8. THEIR FINEST/HANDSOME DEVIL/PARIS CAN WAIT:
If Lady Macbeth was bold and almost anarchic, the UK’s wartime romp Their Finest with Gemma Arterton, and the Irish gay boarding school rabble-rouser Handsome Devilpromised to deliver the goods for those on the exhibition side of the business in their respective countries. While neither met a trope they couldn’t cheerfully incorporate, both are solid, enjoyable films which will deliver to more mature crowds, a fact which was acknowledged by the pick up of Their Finest by Europacorp for the US (Lionsgate previously took UK). Across the pond, Eleanor Coppola should also shoo-in older audiences to the stately Paris Can Wait, boosted by her mid-life protagonists’ tendency to break into cordon bleu-tinged escapades, accompanied by some fine, mature wines. A United Kingdom may also end up falling into this category.
Contact: HanWay (Their Finest); Radiant Films (Handsome Devil); Protagonist (Paris Can Wait).
France’s Francois Ozon delivered an unexpected black-and-white jigsaw puzzle for viewers to assemble in this post-First World War period piece, and business was brisk for Films Distribution. The film had already sold out across Europe at Cannes, but Music Box hopped in quickly for North America after its Venice world premiere, and Curzon Artificial Eye took the UK in Toronto. Involving, less mischievous than some of Ozon’s previous work but nonetheless with more than a few narrative red herrings, Frantz delivered two top-notch performances from the intriguing Pierre Niney and Germany’s Paula Beer.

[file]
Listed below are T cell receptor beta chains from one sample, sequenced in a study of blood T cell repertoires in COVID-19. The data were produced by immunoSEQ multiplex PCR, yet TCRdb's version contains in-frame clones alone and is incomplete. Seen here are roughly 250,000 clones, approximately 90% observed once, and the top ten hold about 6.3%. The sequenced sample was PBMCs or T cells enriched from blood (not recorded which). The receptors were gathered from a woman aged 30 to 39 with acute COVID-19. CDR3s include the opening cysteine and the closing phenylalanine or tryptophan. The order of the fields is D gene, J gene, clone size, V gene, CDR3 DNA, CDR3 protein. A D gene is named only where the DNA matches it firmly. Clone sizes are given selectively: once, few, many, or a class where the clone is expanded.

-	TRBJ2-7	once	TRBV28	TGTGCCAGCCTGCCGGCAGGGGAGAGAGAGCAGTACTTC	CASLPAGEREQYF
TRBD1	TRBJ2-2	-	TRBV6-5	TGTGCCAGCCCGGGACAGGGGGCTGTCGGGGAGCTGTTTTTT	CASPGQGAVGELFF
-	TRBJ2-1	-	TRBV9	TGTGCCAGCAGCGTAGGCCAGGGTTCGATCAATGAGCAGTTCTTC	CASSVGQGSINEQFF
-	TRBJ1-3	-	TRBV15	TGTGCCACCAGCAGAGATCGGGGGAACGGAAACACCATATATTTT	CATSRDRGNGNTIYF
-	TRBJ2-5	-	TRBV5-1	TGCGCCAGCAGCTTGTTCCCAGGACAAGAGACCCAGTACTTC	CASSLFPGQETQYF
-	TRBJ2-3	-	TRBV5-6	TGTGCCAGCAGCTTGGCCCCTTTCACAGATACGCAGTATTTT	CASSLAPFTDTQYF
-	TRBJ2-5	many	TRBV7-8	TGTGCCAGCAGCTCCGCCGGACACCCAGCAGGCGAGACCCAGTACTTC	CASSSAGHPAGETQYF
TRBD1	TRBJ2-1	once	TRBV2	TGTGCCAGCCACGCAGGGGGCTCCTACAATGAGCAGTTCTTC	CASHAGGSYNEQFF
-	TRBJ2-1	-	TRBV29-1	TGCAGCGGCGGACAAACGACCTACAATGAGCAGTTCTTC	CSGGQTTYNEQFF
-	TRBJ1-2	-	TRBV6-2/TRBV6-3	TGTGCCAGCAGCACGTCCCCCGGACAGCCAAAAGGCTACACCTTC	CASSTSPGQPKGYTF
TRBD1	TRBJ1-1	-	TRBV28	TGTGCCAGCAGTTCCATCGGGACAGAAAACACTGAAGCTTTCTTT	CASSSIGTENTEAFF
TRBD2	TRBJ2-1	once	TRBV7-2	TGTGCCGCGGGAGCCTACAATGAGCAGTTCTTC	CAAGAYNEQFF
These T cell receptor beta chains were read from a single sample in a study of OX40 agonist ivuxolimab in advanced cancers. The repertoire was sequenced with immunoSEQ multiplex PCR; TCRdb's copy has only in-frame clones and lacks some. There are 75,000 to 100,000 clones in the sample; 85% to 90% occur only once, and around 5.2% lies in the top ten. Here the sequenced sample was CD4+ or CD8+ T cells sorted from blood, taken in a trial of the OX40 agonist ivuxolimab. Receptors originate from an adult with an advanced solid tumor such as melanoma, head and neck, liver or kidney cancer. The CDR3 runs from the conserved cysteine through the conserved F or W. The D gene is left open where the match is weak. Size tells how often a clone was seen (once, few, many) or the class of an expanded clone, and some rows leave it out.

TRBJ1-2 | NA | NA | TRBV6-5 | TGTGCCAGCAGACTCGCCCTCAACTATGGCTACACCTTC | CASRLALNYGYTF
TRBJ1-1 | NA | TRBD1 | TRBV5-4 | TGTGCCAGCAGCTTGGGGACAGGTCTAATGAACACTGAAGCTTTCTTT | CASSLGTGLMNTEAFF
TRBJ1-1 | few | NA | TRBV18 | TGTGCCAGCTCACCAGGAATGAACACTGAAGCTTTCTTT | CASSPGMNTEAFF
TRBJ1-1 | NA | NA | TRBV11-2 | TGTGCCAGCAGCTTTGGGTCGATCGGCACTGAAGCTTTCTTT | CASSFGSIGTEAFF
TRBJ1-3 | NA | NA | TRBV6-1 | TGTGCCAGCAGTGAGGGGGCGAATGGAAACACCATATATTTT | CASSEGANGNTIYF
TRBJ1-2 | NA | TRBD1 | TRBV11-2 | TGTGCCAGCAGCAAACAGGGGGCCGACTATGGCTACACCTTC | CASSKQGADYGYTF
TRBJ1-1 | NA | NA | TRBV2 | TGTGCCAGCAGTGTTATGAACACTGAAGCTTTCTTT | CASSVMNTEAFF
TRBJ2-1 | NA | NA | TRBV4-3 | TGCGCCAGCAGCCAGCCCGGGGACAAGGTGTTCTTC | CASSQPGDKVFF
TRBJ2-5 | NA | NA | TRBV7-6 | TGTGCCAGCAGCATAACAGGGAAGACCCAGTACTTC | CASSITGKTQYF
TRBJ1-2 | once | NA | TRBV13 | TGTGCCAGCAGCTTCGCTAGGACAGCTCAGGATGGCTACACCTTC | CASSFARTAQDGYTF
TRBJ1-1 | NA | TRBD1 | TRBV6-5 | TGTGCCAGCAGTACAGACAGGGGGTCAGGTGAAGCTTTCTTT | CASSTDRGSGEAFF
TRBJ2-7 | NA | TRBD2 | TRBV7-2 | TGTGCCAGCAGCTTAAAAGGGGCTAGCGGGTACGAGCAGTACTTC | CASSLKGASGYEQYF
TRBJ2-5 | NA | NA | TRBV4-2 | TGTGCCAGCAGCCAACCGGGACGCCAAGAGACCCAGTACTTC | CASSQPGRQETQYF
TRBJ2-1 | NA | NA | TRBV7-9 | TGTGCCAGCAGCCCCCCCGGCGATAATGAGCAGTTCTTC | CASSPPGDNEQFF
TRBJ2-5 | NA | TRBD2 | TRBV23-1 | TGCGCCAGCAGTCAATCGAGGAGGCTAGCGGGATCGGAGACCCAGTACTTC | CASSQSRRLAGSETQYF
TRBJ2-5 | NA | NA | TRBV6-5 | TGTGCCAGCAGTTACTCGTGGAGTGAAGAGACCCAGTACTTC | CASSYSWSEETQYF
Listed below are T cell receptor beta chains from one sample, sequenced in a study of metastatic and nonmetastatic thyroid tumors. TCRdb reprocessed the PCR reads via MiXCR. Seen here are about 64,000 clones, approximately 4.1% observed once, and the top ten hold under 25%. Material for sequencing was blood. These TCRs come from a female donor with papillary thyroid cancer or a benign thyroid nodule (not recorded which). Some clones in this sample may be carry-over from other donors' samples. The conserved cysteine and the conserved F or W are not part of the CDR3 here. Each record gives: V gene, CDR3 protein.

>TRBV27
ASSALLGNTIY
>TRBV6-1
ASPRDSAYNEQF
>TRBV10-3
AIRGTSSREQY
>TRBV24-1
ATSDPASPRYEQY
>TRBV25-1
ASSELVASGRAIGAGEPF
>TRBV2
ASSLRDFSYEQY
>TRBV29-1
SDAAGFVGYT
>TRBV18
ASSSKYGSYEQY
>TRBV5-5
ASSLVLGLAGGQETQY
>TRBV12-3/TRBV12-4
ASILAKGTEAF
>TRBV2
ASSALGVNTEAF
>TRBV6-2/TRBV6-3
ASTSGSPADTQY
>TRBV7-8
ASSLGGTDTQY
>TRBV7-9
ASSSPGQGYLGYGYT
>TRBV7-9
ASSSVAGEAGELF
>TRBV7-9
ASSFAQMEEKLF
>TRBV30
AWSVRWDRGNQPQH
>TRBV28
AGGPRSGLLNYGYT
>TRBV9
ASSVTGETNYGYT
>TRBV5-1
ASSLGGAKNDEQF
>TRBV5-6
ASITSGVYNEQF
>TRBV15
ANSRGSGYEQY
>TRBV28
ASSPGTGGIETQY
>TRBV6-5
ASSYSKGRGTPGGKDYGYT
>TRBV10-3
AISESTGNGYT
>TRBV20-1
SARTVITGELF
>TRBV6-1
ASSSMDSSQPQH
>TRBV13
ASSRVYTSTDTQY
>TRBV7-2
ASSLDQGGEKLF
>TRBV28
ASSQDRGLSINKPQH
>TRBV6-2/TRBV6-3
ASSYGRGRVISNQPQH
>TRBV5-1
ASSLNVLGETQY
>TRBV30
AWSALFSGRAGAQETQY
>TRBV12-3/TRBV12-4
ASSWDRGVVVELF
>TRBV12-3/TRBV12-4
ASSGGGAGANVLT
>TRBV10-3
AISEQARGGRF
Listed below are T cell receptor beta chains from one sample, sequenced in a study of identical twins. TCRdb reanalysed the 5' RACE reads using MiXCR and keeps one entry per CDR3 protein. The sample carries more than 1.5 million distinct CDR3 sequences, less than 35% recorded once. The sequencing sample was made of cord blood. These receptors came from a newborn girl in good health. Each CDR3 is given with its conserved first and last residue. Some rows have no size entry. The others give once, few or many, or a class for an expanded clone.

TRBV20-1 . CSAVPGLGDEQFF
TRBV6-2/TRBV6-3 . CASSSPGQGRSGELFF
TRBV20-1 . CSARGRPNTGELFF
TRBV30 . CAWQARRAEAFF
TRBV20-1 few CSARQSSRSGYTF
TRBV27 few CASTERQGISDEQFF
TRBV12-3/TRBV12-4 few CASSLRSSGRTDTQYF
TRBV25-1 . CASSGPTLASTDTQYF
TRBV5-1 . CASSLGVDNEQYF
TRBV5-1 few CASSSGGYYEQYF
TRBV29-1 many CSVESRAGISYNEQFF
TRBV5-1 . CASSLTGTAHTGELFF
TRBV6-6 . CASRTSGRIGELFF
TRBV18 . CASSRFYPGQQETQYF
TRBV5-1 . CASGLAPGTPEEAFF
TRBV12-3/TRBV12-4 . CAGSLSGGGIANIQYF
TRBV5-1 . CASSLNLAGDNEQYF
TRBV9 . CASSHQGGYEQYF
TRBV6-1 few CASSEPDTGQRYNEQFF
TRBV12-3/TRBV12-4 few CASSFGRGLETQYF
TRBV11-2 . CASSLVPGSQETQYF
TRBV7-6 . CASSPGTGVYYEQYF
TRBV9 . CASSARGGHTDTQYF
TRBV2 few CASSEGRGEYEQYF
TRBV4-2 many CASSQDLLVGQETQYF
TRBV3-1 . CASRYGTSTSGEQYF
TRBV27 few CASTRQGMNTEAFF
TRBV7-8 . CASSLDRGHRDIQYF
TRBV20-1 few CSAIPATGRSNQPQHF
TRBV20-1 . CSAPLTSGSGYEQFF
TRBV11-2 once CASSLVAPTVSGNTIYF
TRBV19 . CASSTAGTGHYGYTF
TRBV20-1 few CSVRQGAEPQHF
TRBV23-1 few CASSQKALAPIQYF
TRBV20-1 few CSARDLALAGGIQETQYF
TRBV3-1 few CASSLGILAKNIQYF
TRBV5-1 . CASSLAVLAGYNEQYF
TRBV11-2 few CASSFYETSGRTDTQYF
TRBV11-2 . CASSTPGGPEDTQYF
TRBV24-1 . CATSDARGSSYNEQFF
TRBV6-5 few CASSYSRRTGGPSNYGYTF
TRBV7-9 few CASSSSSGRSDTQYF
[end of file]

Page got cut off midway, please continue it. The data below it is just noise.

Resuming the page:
Contact: Films Distribution.
10. THE SIMMERING-UNDERS:
Films which were expected to pop, but instead fizzed, included J.A. Bayona’s A Monster Calls (deemed powerful and moving, although exhibitors expressed concern about its subject matter); LBJ (dubbed worthy if a little dull); Snowden (acclaimed for a great central performance from Joseph Gordon-Levitt, like LBJ’s Woody Harrelson and Sully’s Tom Hanks), Arrival (solid sci-fi) Queen Of Katwe(dismissed as bland), and A United Kingdom.
With so much attention on the headline-grabbers, however, it is certain that films will emerge from the giant fall festival scramble over the next few months to reappear on industry radars. And the awards race? It still has five more long months left to go.